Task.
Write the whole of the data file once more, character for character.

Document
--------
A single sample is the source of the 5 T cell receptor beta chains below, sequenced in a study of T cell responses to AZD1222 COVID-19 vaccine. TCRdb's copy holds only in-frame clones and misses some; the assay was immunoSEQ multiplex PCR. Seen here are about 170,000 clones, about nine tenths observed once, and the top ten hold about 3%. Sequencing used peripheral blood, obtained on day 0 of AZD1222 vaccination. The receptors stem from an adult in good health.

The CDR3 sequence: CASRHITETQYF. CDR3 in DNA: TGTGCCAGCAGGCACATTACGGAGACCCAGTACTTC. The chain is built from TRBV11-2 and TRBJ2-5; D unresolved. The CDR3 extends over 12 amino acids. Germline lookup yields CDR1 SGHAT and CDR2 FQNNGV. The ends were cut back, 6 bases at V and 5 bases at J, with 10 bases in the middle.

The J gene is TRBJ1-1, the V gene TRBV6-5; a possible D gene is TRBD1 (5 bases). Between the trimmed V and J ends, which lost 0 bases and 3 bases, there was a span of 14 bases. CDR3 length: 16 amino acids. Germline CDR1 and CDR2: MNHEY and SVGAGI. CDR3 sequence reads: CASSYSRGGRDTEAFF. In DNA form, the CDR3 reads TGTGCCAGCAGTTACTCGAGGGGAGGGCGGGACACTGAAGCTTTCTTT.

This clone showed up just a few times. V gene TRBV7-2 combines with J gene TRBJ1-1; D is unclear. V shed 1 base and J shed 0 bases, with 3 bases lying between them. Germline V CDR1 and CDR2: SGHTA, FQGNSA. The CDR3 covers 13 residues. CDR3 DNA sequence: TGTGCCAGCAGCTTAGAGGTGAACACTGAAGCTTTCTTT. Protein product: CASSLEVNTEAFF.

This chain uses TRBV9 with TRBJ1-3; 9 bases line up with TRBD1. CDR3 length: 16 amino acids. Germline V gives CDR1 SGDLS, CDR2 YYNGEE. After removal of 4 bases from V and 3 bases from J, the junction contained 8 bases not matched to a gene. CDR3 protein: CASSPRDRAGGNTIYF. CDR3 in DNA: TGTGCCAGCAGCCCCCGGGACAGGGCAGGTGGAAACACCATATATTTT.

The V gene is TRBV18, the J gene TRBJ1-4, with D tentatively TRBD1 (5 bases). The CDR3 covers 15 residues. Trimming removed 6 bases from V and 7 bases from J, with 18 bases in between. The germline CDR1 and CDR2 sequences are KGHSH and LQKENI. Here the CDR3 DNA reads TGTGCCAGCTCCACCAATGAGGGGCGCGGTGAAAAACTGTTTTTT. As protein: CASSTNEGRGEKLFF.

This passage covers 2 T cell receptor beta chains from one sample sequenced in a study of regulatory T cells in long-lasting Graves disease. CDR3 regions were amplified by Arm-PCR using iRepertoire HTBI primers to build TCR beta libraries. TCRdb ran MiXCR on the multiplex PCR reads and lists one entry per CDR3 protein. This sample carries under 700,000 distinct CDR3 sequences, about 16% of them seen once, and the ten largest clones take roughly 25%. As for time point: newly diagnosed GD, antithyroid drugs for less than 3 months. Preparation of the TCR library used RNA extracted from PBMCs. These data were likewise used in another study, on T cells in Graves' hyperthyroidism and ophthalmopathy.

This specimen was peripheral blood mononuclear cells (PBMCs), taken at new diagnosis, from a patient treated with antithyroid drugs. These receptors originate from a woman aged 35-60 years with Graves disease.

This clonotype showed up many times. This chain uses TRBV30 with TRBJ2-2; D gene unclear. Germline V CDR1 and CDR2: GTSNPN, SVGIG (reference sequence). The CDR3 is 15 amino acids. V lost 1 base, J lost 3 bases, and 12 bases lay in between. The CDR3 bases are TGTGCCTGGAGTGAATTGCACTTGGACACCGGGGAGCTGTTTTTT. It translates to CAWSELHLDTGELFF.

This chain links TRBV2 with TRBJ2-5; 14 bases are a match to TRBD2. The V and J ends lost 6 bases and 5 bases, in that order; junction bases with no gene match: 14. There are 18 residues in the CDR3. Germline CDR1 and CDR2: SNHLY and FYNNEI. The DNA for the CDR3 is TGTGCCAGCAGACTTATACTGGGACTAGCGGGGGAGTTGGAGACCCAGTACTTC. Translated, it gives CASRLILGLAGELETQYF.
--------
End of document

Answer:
A single sample is the source of the 5 T cell receptor beta chains below, sequenced in a study of T cell responses to AZD1222 COVID-19 vaccine. TCRdb's copy holds only in-frame clones and misses some; the assay was immunoSEQ multiplex PCR. Seen here are about 170,000 clones, about nine tenths observed once, and the top ten hold about 3%. Sequencing used peripheral blood, obtained on day 0 of AZD1222 vaccination. The receptors stem from an adult in good health.

The CDR3 sequence: CASRHITETQYF. CDR3 in DNA: TGTGCCAGCAGGCACATTACGGAGACCCAGTACTTC. The chain is built from TRBV11-2 and TRBJ2-5; D unresolved. The CDR3 extends over 12 amino acids. Germline lookup yields CDR1 SGHAT and CDR2 FQNNGV. The ends were cut back, 6 bases at V and 5 bases at J, with 10 bases in the middle.

The J gene is TRBJ1-1, the V gene TRBV6-5; a possible D gene is TRBD1 (5 bases). Between the trimmed V and J ends, which lost 0 bases and 3 bases, there was a span of 14 bases. CDR3 length: 16 amino acids. Germline CDR1 and CDR2: MNHEY and SVGAGI. CDR3 sequence reads: CASSYSRGGRDTEAFF. In DNA form, the CDR3 reads TGTGCCAGCAGTTACTCGAGGGGAGGGCGGGACACTGAAGCTTTCTTT.

This clone showed up just a few times. V gene TRBV7-2 combines with J gene TRBJ1-1; D is unclear. V shed 1 base and J shed 0 bases, with 3 bases lying between them. Germline V CDR1 and CDR2: SGHTA, FQGNSA. The CDR3 covers 13 residues. CDR3 DNA sequence: TGTGCCAGCAGCTTAGAGGTGAACACTGAAGCTTTCTTT. Protein product: CASSLEVNTEAFF.

This chain uses TRBV9 with TRBJ1-3; 9 bases line up with TRBD1. CDR3 length: 16 amino acids. Germline V gives CDR1 SGDLS, CDR2 YYNGEE. After removal of 4 bases from V and 3 bases from J, the junction contained 8 bases not matched to a gene. CDR3 protein: CASSPRDRAGGNTIYF. CDR3 in DNA: TGTGCCAGCAGCCCCCGGGACAGGGCAGGTGGAAACACCATATATTTT.

The V gene is TRBV18, the J gene TRBJ1-4, with D tentatively TRBD1 (5 bases). The CDR3 covers 15 residues. Trimming removed 6 bases from V and 7 bases from J, with 18 bases in between. The germline CDR1 and CDR2 sequences are KGHSH and LQKENI. Here the CDR3 DNA reads TGTGCCAGCTCCACCAATGAGGGGCGCGGTGAAAAACTGTTTTTT. As protein: CASSTNEGRGEKLFF.

This passage covers 2 T cell receptor beta chains from one sample sequenced in a study of regulatory T cells in long-lasting Graves disease. CDR3 regions were amplified by Arm-PCR using iRepertoire HTBI primers to build TCR beta libraries. TCRdb ran MiXCR on the multiplex PCR reads and lists one entry per CDR3 protein. This sample carries under 700,000 distinct CDR3 sequences, about 16% of them seen once, and the ten largest clones take roughly 25%. As for time point: newly diagnosed GD, antithyroid drugs for less than 3 months. Preparation of the TCR library used RNA extracted from PBMCs. These data were likewise used in another study, on T cells in Graves' hyperthyroidism and ophthalmopathy.

This specimen was peripheral blood mononuclear cells (PBMCs), taken at new diagnosis, from a patient treated with antithyroid drugs. These receptors originate from a woman aged 35-60 years with Graves disease.

This clonotype showed up many times. This chain uses TRBV30 with TRBJ2-2; D gene unclear. Germline V CDR1 and CDR2: GTSNPN, SVGIG (reference sequence). The CDR3 is 15 amino acids. V lost 1 base, J lost 3 bases, and 12 bases lay in between. The CDR3 bases are TGTGCCTGGAGTGAATTGCACTTGGACACCGGGGAGCTGTTTTTT. It translates to CAWSELHLDTGELFF.

This chain links TRBV2 with TRBJ2-5; 14 bases are a match to TRBD2. The V and J ends lost 6 bases and 5 bases, in that order; junction bases with no gene match: 14. There are 18 residues in the CDR3. Germline CDR1 and CDR2: SNHLY and FYNNEI. The DNA for the CDR3 is TGTGCCAGCAGACTTATACTGGGACTAGCGGGGGAGTTGGAGACCCAGTACTTC. Translated, it gives CASRLILGLAGELETQYF.